angry manHave you been watching the news the past few days? I have, and I’m seeing some irate Americans out there at these town hall meetings. I suppose we can expect more of the same through the summer break for Congress, but what are we to make of such outbursts? If you agree with the tirade of the protester, do you smile a bit, vicariously living through them to express what you wish you could? Does your heart share in the anger and silently cheer them on?

I received a good quote from a friend today. He related these words from Vance Havner: “We are not going to move this world by criticism of it nor conformity to it, but by the combustion within it of lives ignited by the Spirit of God.”

What provides the combustion, the energy, the explosion? “For I am not ashamed of the gospel, for it is the power of God for salvation to everyone who believes, to the Jew first and also to the Greek” (Romans 1:16).  Take part in the rantings against your government if you want, in the privacy of your living room or out at your local TEA party.  You’ve got the right to do that as an American, but before you do, consider this:  You are exchanging the true power to change this world for an inferior, pathetic method.

It’s the difference between the H bomb and a firecracker.  It’s internal versus outward change.  It’s lasting versus superficial change.  Eternal versus temporal.  Your anger may be assuaged by winning some key seats in the next election, but you and I know what’s going to happen – those seats will be lost again sometime. 

Also consider that if you are a follower of Christ, you don’t have the luxury of deciding how you will impact your world.  You’ve been given your commission:  “Go therefore and make disciples of all the nations, baptizing them in the name of the Father and the Son and the Holy Spirit, teaching them to observe all that I commanded you...” (Matthew 28:19, 20).  If the church would just focus there, even to our elected officials, we would be following Christ’s mandate.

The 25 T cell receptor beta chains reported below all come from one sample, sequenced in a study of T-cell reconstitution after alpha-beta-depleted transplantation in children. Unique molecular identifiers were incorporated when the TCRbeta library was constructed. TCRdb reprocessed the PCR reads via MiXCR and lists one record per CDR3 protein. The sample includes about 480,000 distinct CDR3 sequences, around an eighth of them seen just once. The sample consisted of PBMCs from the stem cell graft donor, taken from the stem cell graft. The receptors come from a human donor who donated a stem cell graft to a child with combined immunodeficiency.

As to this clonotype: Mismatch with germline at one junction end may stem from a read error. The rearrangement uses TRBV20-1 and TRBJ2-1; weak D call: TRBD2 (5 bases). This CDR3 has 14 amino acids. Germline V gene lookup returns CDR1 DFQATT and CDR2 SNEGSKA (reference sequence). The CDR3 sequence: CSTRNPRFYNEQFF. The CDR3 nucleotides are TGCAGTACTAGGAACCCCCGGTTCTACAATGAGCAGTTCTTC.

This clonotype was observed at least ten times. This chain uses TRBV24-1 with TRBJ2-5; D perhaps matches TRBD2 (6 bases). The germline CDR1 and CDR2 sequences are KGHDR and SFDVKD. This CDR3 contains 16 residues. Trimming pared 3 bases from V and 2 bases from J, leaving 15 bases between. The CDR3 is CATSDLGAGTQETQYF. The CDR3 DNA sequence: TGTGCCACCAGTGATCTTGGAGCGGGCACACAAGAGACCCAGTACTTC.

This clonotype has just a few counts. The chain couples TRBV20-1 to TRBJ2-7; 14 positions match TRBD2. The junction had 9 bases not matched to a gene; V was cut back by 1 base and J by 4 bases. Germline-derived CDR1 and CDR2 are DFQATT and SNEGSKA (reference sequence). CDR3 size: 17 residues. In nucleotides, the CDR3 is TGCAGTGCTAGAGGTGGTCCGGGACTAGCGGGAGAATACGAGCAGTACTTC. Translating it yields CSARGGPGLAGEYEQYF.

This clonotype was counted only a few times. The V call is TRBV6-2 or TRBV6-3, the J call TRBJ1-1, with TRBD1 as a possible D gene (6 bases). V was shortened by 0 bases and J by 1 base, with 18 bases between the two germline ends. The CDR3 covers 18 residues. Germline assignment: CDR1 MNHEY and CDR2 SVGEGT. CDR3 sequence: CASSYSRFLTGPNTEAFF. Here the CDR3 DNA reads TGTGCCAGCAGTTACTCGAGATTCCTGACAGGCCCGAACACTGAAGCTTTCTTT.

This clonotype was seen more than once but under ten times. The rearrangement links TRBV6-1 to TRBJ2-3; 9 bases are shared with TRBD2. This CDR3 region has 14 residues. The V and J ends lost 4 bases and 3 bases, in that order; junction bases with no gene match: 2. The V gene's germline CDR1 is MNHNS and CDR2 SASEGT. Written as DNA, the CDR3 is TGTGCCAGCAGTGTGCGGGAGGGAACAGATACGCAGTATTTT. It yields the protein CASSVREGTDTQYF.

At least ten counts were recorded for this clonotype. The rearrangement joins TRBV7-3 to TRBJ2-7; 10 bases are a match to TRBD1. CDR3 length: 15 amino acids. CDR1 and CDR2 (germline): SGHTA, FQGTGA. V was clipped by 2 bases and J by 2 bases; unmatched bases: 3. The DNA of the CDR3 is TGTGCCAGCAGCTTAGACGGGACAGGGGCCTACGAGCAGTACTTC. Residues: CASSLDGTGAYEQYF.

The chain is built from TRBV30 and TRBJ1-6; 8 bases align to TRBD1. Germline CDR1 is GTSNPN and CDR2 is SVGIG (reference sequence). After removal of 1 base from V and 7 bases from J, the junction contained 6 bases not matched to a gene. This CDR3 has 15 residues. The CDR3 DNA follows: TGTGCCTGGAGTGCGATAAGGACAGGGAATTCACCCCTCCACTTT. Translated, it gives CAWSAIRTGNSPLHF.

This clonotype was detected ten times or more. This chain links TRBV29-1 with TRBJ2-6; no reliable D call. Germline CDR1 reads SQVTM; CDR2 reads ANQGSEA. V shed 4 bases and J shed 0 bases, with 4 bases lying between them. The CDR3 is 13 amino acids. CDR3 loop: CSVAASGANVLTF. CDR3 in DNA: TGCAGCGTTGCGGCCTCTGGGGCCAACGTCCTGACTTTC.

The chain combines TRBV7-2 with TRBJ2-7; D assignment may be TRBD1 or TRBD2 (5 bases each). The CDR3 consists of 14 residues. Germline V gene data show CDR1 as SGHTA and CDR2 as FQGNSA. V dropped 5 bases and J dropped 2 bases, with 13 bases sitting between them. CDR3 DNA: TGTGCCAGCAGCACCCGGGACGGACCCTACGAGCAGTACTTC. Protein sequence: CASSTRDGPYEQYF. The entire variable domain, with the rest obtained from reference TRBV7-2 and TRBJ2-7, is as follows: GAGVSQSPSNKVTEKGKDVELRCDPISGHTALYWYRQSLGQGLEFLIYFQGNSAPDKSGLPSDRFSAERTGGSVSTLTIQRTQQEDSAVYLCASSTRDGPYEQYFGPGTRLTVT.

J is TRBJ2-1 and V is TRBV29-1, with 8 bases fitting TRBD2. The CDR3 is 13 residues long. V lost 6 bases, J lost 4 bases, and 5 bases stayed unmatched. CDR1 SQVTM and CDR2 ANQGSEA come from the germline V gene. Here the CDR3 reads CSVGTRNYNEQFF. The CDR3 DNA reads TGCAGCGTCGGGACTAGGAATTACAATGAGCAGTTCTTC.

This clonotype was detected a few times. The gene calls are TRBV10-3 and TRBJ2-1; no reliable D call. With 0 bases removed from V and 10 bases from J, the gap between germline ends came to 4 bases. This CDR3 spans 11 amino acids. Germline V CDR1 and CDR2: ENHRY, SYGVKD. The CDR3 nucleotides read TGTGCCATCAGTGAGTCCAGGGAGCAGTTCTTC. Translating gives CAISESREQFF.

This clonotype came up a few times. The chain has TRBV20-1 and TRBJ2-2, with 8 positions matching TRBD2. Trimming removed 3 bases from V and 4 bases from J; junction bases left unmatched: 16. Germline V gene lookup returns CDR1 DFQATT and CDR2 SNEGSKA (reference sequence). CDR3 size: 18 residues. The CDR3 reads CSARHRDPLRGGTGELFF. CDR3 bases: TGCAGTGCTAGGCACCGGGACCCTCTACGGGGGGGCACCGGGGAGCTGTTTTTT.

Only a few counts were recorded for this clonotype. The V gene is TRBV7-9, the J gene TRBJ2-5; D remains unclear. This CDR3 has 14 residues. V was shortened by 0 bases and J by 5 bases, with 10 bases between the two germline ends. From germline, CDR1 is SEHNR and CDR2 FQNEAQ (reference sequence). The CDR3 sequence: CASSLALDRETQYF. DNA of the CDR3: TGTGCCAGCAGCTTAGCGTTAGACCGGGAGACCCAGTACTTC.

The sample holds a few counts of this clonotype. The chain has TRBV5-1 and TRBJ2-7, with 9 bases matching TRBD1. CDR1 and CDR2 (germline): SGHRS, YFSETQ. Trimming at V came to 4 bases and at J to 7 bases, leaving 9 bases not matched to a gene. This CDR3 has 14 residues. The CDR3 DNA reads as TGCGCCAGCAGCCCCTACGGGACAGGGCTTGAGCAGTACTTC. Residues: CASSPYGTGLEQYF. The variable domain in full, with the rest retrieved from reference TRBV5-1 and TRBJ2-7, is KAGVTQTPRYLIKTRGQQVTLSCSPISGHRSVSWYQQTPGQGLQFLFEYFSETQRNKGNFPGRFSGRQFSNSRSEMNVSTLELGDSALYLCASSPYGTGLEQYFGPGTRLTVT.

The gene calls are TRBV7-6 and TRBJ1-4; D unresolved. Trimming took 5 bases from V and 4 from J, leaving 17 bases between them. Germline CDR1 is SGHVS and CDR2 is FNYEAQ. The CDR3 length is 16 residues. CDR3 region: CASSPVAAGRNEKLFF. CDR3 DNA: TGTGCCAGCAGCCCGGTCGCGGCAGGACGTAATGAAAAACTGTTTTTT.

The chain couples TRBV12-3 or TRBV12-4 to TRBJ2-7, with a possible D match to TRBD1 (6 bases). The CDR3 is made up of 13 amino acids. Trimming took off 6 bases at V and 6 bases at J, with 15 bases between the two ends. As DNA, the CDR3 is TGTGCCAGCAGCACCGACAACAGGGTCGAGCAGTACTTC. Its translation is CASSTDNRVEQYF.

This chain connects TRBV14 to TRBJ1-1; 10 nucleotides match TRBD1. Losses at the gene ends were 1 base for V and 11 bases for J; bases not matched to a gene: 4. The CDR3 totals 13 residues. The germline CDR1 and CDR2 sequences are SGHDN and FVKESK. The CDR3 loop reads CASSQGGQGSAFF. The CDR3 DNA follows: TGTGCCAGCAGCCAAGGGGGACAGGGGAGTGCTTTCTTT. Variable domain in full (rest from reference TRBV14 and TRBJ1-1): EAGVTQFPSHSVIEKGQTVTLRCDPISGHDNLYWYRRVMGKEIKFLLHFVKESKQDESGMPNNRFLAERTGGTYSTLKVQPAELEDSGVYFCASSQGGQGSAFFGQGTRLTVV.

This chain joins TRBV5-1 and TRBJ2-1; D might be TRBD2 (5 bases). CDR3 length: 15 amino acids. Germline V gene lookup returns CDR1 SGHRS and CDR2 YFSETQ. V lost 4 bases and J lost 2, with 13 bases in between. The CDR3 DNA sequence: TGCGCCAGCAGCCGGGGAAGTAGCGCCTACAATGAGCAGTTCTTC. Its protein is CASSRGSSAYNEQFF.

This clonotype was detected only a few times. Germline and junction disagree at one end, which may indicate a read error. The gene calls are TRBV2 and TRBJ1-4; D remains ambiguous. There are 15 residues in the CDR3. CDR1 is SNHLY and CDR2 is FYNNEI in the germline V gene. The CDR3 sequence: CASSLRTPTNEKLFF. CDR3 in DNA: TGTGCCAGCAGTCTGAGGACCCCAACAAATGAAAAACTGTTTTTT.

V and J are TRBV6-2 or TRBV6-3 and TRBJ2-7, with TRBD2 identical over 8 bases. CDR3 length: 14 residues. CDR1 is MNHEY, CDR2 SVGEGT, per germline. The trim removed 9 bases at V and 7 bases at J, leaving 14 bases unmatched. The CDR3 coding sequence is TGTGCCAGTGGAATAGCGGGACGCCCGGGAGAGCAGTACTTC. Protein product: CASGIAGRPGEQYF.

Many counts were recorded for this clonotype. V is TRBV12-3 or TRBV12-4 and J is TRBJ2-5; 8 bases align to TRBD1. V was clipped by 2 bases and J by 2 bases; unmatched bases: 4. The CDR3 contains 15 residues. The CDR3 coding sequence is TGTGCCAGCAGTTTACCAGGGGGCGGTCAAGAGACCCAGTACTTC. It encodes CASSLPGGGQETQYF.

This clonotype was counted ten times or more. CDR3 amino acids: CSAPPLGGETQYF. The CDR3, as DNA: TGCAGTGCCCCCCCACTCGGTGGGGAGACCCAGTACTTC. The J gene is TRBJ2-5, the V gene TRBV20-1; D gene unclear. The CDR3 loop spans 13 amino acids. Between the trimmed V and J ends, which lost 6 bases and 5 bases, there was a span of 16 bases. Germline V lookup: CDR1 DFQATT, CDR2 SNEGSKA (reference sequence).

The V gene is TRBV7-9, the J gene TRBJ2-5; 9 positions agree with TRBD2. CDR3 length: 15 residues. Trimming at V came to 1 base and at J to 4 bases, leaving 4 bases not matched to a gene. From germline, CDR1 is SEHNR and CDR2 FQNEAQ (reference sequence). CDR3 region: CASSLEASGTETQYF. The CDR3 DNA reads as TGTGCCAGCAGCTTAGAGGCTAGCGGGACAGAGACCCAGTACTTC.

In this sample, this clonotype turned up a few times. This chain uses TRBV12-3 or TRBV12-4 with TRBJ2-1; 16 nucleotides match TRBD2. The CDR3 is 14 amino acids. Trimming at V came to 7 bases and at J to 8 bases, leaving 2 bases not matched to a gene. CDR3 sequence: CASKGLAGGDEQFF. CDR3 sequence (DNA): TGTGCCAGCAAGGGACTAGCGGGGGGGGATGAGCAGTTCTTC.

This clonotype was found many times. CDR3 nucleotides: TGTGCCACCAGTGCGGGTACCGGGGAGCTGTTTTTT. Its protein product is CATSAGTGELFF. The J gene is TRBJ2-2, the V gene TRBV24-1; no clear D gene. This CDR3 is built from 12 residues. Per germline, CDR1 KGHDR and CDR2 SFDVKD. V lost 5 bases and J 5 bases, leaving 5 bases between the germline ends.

Consider one last thing.  Our anger does not bring about eternally beneficial results: “This you know, my beloved brethren, but everyone must be quick to hear, slow to speak and slow to anger; for the anger of man does not achieve the righteousness of God” (James 1:19, 20).

Did Jesus get mad?  Sure.  Did Paul get outraged?  No question.  Did Peter disobey his rulers?  Yes.  But why?  Righteous indignation is borne from a desire to see God magnified and made known.  In all biblical examples of righteous anger, the motivation is always centered on God and following His mandate to teach His truth to all nations.  Is that the motivation of angry American Christians today?

Christianity is meant to be counter-cultural, but we Christians in America are blending in pretty well when it comes to our political involvement.  Havner was right.  Criticism and conformity will not only fail in changing our world,  they will keep us distracted from the very power we’ve been given to make that change.

If we’re going to get hot under the collar, we’d better have the right reason behind it.